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KBR Inc., a Texas tech and engineering company, has settled the first SEC "pretaliation" enforcement action under Dodd-Frank, Inside Counsel reported yesterday. KBR's standard confidentiality agreement, used in internal investigations, forbids employees from "discussing any particulars" about the investigation without prior authorization from the law department. That's illegal pretaliation, according to the SEC.
In-house counsel, get ready to spend your weekend reviewing your company's confidentiality policies!
What in the World is Pretaliation?
As one of the many changes enacted by the Dodd-Frank Wall Street Reform and Consumer Protection Act, covered companies are prohibited from taking actions which "impede an individual from communicating directly" with the SEC about securities violations. The rule, Rule 21F-17, specifically warns about confidentiality agreements. Apparently, KBR missed that memo -- er, rule.
According to the SEC's enforcement action, a confidentiality agreement doesn't have to have actually impeded communication with the Commission for there to be a Rule 21F-17 violation. The existence of the agreement is enough. KBR agreed to pay a $130,000 fine, amend its confidentiality agreement,s and contact those who have signed such agreements since the pretaliation rule was adopted.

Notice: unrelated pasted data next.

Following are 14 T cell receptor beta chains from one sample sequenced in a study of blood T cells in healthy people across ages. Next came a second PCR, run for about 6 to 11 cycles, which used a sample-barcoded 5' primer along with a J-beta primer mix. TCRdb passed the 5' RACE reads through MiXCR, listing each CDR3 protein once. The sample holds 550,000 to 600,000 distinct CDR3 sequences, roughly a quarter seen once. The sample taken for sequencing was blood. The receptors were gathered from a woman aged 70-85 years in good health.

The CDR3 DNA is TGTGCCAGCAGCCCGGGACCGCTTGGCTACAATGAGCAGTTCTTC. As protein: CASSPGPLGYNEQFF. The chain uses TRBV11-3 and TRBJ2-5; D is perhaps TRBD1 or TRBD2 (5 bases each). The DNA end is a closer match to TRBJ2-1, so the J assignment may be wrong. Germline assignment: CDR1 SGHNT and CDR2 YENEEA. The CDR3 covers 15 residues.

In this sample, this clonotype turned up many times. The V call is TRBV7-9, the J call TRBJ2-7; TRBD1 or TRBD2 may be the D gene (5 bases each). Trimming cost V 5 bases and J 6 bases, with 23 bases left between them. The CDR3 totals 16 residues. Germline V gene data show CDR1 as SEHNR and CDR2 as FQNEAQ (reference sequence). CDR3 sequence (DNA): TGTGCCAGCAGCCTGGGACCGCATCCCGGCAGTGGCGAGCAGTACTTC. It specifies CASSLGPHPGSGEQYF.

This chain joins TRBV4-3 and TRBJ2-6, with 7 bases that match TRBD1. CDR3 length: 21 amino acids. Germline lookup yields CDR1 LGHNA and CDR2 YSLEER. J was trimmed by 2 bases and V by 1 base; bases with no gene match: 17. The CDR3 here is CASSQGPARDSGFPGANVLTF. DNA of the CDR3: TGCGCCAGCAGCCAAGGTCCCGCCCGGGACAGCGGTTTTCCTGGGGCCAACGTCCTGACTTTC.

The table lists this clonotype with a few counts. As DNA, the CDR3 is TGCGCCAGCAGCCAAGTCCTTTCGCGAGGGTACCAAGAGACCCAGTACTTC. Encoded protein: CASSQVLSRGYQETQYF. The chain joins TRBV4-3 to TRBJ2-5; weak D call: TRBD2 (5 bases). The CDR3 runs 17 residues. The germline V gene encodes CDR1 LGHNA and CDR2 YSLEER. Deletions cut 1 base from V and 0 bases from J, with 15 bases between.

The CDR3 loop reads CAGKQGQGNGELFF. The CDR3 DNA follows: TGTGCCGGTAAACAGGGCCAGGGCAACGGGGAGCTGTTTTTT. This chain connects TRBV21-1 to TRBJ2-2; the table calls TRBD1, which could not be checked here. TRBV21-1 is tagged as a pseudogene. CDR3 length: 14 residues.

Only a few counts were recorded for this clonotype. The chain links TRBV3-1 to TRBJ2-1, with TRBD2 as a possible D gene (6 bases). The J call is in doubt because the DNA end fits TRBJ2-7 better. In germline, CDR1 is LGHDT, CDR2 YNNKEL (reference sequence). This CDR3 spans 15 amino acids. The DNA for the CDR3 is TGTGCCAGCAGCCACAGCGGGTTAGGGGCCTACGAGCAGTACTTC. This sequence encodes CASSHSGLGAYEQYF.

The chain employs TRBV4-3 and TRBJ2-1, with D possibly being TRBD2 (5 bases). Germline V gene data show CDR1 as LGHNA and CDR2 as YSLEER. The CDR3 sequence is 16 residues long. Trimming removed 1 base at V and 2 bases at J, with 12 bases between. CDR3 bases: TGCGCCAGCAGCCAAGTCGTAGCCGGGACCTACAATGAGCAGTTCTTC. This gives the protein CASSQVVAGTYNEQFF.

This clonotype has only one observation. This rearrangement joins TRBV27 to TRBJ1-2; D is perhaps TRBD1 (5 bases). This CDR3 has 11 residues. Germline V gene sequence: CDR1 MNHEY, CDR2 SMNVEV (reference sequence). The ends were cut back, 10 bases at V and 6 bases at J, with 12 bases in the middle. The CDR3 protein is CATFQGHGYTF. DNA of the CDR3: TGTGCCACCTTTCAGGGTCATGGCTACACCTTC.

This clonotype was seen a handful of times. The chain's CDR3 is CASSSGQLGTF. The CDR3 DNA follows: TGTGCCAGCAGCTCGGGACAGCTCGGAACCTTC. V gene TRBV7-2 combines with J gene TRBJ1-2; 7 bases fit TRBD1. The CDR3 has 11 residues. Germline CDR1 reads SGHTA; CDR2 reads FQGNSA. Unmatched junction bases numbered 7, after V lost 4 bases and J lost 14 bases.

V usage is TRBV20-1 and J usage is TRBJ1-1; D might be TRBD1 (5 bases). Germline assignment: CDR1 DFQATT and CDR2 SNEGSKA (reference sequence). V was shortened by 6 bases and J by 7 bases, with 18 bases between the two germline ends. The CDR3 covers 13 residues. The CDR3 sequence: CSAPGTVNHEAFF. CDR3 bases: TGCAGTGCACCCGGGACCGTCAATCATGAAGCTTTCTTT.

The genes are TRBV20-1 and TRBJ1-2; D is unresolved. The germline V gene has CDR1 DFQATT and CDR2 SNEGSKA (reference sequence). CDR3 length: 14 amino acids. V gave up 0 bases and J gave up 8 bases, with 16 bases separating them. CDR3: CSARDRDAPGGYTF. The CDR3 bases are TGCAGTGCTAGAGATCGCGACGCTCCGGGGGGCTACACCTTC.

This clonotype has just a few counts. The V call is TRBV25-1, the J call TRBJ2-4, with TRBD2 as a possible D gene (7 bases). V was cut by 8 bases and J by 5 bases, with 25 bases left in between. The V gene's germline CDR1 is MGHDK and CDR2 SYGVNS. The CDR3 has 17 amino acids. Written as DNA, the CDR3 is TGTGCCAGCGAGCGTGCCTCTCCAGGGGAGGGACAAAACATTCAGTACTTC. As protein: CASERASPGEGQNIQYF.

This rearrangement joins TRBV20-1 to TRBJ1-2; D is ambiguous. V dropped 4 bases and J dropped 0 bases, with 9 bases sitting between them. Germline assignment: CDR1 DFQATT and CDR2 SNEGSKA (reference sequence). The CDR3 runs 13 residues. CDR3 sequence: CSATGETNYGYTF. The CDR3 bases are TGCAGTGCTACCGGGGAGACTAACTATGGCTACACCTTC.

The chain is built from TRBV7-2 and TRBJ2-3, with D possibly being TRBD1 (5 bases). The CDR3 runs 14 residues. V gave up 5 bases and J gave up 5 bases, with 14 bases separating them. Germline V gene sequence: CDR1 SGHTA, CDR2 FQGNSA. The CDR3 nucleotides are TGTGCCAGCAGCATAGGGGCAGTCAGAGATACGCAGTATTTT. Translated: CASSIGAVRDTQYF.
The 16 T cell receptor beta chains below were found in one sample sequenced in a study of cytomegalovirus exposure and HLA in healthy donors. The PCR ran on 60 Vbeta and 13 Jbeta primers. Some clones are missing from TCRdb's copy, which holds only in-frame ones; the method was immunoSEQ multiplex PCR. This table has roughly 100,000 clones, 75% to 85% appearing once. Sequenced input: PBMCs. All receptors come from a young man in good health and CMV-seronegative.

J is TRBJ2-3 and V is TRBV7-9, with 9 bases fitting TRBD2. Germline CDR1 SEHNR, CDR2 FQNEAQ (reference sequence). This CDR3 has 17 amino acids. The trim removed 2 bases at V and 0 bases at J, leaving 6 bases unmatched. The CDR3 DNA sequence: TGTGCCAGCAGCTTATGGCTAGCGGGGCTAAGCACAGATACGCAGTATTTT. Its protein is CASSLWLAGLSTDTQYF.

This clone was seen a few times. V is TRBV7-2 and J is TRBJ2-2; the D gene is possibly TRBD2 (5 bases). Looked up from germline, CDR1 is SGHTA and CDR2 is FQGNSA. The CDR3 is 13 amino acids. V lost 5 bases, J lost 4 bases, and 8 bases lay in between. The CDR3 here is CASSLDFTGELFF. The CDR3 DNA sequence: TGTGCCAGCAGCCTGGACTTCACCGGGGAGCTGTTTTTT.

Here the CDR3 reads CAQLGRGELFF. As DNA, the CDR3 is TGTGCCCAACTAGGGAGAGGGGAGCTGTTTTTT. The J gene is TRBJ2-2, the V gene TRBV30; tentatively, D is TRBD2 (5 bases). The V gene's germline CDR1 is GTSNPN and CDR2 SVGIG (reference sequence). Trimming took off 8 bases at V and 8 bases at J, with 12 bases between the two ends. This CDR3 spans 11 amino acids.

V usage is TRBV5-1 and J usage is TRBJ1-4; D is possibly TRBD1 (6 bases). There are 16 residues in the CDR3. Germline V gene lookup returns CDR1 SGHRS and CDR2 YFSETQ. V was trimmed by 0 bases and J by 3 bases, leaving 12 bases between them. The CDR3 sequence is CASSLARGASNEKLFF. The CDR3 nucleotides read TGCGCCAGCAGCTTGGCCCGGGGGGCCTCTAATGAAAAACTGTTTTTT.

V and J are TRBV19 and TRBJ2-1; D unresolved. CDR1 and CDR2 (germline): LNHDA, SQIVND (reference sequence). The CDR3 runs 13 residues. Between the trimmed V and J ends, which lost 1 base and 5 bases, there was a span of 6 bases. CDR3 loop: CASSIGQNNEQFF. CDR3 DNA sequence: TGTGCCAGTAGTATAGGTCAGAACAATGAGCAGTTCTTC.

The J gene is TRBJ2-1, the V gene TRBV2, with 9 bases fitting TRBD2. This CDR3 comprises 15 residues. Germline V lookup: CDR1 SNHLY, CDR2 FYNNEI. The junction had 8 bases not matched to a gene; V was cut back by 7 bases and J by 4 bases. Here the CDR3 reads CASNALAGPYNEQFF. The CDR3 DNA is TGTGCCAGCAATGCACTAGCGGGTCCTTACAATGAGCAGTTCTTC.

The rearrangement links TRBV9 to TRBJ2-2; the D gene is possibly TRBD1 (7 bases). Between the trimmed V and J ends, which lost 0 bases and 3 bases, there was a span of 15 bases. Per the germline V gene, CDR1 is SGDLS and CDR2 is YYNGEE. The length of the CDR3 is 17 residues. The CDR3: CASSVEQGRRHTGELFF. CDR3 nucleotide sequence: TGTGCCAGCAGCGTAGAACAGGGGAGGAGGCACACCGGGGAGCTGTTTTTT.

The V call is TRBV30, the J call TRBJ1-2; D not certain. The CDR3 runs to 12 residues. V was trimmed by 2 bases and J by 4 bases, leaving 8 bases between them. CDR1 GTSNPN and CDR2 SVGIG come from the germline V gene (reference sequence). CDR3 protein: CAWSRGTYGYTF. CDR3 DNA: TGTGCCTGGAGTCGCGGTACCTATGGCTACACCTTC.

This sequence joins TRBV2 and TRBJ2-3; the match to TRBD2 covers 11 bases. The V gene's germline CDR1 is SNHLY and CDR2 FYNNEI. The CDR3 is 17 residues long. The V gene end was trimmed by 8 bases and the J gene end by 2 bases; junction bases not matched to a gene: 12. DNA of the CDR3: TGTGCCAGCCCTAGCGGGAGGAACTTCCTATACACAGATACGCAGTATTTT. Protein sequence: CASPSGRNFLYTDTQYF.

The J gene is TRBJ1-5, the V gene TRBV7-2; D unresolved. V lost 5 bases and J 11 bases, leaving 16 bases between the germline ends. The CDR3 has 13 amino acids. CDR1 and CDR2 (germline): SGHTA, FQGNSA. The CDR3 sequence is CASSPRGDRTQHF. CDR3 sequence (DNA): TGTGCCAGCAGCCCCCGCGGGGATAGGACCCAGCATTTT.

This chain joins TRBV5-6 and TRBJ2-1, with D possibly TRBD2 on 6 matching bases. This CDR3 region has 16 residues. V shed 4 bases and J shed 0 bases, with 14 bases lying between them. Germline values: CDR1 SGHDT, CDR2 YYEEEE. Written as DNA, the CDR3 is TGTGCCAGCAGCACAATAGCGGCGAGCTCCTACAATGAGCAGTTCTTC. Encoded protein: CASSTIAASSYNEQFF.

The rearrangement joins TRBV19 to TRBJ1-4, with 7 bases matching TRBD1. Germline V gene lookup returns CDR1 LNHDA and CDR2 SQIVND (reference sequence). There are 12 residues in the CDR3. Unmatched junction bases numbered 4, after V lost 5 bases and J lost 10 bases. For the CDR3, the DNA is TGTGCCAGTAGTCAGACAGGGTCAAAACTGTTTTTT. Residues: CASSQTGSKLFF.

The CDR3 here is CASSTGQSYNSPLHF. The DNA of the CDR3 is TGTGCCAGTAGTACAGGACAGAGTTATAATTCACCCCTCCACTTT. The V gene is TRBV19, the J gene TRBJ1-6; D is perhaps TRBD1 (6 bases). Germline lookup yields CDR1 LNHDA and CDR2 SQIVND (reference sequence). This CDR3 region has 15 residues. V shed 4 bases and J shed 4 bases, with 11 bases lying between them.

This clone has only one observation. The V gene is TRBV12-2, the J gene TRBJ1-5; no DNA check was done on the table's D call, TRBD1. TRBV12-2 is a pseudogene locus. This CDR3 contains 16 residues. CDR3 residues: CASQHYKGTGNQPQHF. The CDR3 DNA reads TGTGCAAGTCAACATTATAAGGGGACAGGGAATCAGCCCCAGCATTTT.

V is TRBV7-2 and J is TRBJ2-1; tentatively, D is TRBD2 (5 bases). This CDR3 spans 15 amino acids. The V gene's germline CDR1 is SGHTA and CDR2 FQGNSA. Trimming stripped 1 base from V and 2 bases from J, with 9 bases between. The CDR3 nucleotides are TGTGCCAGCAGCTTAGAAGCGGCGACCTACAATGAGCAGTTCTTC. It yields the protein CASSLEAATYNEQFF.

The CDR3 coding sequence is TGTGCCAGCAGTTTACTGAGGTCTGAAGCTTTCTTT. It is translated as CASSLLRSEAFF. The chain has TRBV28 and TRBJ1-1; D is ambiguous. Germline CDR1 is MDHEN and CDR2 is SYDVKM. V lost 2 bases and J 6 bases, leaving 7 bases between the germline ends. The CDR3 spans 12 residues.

The Cruel Mistress That Is the Confidentiality Agreement
Confidentiality agreements are a necessary part of most businesses' regular practices. They keep internal information internal and secret information secret. But as easily as they can prevent one problem from developing, they can cause another. In March, for example, the NLRB found that T-Mobile's confidentiality agreements were so broad they violated employee's rights to engage in protected activities.
The SEC's action against KBR, like the NLRB's against T-Mobile, should remind in-house lawyers to always consider the potentially unintended effects their confidentiality agreements can have. The stated purpose of KBR's confidentiality agreement was to "protect the integrity of the review." It was used, presumably, in all internal company investigations, not simply those tied to potential securities violations. Yet, should the investigation have touched on a securities law issue, the confidentiality agreement could be seen as prohibiting whistleblowing.